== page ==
State needs more transparency on spills

The harshest critics of the oil and gas boom in North Dakota often cite production or transportation spills as a prime objection. Many have gone so far as to imply malfeasance on the part of energy companies and state officials.

The State of North Dakota isn’t doing a great job at allaying either conspiracy theories or legitimate environmental concerns.

According to an Associated Press report this week, state officials acknowledged that a 2015 pipeline spill of gas liquids, or “condensate,” at a western North Dakota natural gas plant that was first reported as just 10 gallons is at least hundreds of thousands of gallons larger and may take an additional decade to clean up.

The initial state report on the spill at Oneok Partners LP’s Garden Creek I gas processing plant was never updated. That certainly isn’t Oneok’s fault. According to the AP story, State Environmental Quality Chief Dave Glatt said the agency does not update initial public reports on spills.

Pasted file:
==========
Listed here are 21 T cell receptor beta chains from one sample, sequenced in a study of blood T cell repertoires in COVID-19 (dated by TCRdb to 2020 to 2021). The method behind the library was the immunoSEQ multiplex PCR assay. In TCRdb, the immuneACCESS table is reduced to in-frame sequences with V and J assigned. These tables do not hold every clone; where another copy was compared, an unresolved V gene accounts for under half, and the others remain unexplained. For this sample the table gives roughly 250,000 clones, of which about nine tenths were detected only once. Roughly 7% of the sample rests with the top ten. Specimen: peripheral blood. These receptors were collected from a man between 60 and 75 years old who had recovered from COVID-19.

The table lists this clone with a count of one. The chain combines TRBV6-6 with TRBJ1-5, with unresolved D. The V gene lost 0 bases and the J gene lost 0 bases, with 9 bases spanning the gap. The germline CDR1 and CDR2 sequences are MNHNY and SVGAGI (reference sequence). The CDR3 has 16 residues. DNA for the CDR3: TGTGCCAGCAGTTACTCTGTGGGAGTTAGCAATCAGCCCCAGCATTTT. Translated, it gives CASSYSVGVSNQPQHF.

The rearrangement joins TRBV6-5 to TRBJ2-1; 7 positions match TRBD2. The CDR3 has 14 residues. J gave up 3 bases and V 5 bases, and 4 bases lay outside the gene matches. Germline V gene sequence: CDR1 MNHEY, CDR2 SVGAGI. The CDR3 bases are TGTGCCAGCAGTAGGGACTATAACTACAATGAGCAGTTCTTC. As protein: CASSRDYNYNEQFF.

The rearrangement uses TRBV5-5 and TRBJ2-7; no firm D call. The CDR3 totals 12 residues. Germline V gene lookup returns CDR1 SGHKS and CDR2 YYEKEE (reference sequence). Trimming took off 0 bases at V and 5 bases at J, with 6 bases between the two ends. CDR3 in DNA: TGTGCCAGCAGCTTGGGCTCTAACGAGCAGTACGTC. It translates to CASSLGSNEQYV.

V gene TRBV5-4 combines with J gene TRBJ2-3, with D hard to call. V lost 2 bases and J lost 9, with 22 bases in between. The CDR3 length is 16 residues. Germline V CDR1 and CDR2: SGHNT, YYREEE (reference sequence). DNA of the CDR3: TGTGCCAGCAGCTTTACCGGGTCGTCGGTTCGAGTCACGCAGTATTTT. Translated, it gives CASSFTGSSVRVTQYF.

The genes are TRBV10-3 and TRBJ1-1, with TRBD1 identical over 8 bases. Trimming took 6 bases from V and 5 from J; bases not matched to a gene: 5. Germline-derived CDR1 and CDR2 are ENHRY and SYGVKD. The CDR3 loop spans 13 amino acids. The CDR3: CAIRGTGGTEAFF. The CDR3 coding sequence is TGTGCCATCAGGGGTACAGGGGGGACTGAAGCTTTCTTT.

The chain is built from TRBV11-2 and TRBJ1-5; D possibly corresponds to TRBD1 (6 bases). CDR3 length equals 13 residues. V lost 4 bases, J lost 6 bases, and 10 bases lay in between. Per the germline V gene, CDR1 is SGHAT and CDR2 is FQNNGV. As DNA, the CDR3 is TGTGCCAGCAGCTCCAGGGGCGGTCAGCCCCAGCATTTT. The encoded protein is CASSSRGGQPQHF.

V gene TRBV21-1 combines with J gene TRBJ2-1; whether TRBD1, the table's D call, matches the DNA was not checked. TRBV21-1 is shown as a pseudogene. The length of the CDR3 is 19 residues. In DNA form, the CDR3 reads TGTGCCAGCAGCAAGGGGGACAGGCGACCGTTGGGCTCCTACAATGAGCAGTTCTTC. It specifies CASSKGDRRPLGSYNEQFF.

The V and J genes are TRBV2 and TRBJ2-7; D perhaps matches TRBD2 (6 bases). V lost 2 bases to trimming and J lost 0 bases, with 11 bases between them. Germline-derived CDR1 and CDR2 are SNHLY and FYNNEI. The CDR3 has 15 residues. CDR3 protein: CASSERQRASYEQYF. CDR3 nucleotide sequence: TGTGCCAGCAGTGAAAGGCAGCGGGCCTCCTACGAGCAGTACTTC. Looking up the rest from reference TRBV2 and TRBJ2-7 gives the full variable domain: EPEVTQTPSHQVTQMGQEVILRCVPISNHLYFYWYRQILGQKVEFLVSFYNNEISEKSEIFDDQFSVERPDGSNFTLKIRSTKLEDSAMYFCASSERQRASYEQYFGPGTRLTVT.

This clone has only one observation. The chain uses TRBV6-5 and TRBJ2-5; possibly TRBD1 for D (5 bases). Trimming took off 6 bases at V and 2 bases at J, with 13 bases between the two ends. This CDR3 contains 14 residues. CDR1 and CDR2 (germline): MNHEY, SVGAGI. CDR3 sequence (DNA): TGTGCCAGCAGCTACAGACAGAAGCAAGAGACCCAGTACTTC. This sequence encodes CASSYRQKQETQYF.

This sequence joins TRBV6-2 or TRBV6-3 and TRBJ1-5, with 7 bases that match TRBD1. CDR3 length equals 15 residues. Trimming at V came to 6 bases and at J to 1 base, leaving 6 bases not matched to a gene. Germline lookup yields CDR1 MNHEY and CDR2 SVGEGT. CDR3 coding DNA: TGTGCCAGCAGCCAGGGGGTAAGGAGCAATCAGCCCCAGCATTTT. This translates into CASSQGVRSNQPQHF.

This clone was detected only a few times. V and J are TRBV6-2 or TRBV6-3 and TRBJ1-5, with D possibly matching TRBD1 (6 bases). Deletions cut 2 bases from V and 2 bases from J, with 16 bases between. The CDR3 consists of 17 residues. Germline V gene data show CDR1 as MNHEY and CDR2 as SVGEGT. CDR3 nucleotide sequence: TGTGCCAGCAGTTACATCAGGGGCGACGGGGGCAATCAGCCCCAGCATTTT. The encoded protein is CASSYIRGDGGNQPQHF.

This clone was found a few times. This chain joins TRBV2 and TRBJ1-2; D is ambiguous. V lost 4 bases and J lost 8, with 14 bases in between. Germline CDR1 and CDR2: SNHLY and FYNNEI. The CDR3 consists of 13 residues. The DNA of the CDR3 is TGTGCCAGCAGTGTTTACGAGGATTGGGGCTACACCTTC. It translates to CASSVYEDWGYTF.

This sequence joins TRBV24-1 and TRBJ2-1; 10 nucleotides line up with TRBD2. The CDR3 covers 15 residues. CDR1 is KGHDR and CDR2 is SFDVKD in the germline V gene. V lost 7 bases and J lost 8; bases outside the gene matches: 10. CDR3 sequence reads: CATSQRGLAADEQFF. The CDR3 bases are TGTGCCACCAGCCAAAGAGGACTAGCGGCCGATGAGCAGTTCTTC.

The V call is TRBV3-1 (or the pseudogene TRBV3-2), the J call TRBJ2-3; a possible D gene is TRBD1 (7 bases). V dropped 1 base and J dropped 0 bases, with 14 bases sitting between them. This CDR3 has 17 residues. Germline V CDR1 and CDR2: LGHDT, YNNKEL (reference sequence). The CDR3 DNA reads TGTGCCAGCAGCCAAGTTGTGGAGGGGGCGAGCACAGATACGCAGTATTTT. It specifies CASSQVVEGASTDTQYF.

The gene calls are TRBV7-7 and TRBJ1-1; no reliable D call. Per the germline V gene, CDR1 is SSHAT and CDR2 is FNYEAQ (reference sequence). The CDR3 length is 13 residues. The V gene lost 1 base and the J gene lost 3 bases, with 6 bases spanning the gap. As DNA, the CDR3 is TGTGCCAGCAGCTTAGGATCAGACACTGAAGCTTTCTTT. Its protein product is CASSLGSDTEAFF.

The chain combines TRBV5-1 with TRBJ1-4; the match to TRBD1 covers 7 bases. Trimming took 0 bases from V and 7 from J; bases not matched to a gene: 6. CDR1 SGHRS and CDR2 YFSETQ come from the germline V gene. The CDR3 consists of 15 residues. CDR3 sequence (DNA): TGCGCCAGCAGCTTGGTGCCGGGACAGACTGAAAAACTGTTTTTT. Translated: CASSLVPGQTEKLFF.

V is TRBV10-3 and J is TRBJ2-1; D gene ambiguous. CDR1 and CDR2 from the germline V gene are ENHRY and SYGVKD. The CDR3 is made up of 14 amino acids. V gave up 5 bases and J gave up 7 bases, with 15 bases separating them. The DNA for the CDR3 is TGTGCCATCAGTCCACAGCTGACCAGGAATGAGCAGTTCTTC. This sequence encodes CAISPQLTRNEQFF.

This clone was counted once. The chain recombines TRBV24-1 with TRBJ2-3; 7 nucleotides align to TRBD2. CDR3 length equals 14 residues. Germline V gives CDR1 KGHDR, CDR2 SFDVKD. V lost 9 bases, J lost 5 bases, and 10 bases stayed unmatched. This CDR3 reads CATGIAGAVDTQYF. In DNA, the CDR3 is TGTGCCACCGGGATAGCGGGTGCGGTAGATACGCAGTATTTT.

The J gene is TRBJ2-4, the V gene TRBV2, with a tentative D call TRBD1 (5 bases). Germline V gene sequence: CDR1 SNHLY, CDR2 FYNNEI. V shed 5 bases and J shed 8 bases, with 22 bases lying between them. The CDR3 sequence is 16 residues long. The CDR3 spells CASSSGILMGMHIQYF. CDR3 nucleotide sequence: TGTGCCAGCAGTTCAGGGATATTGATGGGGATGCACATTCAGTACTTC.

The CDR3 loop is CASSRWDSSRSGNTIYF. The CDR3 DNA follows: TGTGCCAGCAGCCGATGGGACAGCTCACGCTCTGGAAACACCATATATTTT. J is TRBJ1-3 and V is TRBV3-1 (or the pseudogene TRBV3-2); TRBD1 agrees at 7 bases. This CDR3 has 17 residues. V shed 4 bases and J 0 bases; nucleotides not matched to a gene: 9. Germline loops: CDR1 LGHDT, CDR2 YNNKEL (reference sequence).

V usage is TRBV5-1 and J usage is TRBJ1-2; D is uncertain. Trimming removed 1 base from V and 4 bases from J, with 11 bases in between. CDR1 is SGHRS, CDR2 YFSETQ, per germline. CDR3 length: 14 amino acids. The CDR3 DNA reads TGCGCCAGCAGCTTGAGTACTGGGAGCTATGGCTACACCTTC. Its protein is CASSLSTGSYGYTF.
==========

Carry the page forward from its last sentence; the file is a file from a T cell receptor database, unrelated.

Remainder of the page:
Oneok meanwhile has been busy cleaning up the spill. In October, Oneok told the state it had recovered 240,000 gallons of the liquid gas and cleanup continued. There is no clear information on the actual amounts of the release.

Glatt told the AP that it is illegal under state law to alter a document, but the agency may create supplemental documents to update estimates on a spill size, something that was not done for the Oneok spill.

Exactly how many other spills have been mis-reported?

Minot Daily News believes this system is flawed and in need of reform. What’s called for is 100 percent transparency when it comes to spills, including a system of updating data readily available to the public. While that might not appease hardcore opponents of oil and gas, it should satisfy moderate North Dakotans. More information available to the public is always an improvement.

In the AP report, Glatt said “I get it–people want more information.”

Indeed, they do. They also deserve it.


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